On Friday the scandal involving Rep. Joe Sestak took a new turn this time staring the former President of the United States Bill Clinton. From the Washington Post:
Party leaders and campaign operatives — on nearly a daily basis — approach challenger candidates seeking to disrupt the established political order with a simple message: Get out or else.
And so, the report this morning that former President Bill Clinton was tasked by White House chief of staff Rahm Emanuel to make such an approach to Rep. Joe Sestak — allegedly offering him an unpaid advisory role on an intelligence board in exchange for getting him to drop his primary bid against Sen. Arlen Specter (Pa.) — would not normally raise much of a stir in official Washington.
That the story has become a major controversy, a regular fixture on cable news chat shows and a momentum-killer for Sestak following his come-from behind victory against Specter in last week’s Pennsylvania primary is evidence of how the White House mishandled the controversy, according to conversations with several high-level Democratic strategists.
“How do you make something out of nothing?,” asked one such operative who was granted anonymity to speak candidly about the matter. “By acting guilty when you’re innocent.”
Another senior party official said that the White House “has a lot of egg on their face” and described the events as a “PR nightmare”.
Sestak problems started in an interview with Philadelphia Newsman Larry Kane :Voice of Reason
The unfolding of events since Sestak told a local television host — albeit obliquely — in February that he had received a job offer from the White House speaks to one of the oldest political adages about the presidency: stonewalling almost never works.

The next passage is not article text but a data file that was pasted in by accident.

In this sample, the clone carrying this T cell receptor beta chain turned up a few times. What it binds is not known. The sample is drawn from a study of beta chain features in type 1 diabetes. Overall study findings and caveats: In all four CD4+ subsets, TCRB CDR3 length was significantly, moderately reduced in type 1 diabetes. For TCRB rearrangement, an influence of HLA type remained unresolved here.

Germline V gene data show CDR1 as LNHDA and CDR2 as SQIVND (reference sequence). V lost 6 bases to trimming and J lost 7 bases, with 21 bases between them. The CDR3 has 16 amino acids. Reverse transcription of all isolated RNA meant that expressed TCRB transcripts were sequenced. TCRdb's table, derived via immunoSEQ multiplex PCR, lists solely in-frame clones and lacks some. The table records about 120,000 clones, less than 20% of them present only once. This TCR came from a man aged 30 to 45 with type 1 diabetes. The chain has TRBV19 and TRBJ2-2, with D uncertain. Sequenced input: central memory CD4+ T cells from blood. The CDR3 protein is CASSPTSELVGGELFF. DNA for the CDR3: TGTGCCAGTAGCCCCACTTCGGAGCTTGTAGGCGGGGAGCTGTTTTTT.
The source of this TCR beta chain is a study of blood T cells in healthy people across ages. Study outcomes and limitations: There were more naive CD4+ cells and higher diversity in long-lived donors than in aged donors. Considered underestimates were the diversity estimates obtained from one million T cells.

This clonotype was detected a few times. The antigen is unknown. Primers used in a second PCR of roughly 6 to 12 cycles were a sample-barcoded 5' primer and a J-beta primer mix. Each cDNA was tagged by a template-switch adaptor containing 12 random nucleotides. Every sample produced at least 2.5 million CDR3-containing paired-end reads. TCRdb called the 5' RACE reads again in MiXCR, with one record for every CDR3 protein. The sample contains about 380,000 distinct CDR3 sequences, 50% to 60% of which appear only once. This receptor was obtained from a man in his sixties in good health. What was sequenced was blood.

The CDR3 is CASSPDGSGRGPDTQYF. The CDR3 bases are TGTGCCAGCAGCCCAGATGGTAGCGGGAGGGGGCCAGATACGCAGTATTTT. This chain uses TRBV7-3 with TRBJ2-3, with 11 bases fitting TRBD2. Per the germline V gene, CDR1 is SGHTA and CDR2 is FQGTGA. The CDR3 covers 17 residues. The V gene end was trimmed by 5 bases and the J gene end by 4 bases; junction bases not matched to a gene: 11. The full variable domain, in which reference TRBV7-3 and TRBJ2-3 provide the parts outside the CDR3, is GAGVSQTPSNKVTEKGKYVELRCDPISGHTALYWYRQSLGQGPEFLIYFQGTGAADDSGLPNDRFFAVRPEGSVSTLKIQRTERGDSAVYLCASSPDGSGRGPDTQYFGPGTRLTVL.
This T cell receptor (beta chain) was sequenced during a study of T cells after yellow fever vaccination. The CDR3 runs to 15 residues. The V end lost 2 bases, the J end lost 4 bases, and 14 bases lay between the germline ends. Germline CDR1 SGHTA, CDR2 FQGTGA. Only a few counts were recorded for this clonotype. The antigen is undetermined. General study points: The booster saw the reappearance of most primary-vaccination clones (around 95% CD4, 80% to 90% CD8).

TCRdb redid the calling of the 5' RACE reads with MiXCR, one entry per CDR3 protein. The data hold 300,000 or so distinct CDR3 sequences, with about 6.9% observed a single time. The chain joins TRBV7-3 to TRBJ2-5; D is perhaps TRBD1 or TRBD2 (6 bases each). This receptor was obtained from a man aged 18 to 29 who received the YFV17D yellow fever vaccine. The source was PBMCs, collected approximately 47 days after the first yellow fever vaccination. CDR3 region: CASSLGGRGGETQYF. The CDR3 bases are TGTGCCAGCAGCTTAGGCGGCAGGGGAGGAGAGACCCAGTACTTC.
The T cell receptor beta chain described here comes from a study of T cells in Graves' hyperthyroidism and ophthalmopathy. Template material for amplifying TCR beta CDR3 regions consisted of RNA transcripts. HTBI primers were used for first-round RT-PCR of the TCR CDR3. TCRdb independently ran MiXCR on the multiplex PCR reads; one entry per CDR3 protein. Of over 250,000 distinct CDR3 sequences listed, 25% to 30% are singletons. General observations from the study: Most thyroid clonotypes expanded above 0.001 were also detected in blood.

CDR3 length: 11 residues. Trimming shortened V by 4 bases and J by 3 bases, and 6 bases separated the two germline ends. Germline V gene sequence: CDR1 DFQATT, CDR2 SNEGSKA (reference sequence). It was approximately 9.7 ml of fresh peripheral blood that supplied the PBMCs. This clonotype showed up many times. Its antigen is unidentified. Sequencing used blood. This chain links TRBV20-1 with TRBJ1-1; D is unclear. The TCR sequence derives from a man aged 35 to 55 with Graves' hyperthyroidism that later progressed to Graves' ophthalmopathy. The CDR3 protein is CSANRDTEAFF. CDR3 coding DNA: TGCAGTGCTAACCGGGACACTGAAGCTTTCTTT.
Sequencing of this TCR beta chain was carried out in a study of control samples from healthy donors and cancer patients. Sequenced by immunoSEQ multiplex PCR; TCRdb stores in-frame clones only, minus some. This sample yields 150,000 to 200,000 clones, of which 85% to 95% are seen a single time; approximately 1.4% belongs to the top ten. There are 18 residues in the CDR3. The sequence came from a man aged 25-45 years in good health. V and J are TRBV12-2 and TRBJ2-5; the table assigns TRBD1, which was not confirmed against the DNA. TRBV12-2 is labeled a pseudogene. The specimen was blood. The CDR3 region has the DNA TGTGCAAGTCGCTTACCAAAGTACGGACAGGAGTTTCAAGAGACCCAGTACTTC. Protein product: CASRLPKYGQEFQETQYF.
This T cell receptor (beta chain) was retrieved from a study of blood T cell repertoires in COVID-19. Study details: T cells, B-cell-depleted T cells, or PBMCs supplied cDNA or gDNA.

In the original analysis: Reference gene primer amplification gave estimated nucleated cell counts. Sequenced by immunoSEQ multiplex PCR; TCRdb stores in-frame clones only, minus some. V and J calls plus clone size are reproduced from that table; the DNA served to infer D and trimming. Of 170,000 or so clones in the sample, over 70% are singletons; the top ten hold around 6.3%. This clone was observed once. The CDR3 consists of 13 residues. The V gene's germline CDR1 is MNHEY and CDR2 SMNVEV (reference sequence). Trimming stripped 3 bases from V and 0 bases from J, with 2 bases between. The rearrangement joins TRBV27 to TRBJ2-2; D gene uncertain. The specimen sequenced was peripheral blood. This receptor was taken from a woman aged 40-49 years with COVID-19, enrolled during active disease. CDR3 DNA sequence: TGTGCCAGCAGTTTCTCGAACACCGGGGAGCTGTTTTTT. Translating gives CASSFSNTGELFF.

The White House did not do it’s self any favors by stonewalling:
White House press secretary Robert Gibbs was repeatedly asked in the intervening months about Sestak’s allegation but deflected comment. As the story became a bigger deal in the wake of Sestak’s primary victory, the statements out of the White House grew more and more opaque — as Gibbs insisted over the weekend that “nothing inappropriate happened” but refusing to engage in the more basic “what happened question.”
The matter reached a head during President Obama’s press conference yesterday when, asked by Fox News Channel’s Major Garrett about the details of the Sestak job offer, the President said only: “I can assure the public that nothing improper took place. But as I said, there will be a response shortly on that issue.”
Republican smelled red meat in the white house answer:
Republicans gleefully highlighted every incident of the White House’s practiced silence on the matter, using the Sestak allegation to undermine one of the pillars of the Obama brand: transparency and accountability.
“This issue goes to the heart of Obama’s claims to have a different kind of White House and that he would usher in a new era of transparency and accountability,” Republican National Committee communications director Doug Heye told the Fix earlier this week.
Chris Cillizza The Washington Post has the rest of the story.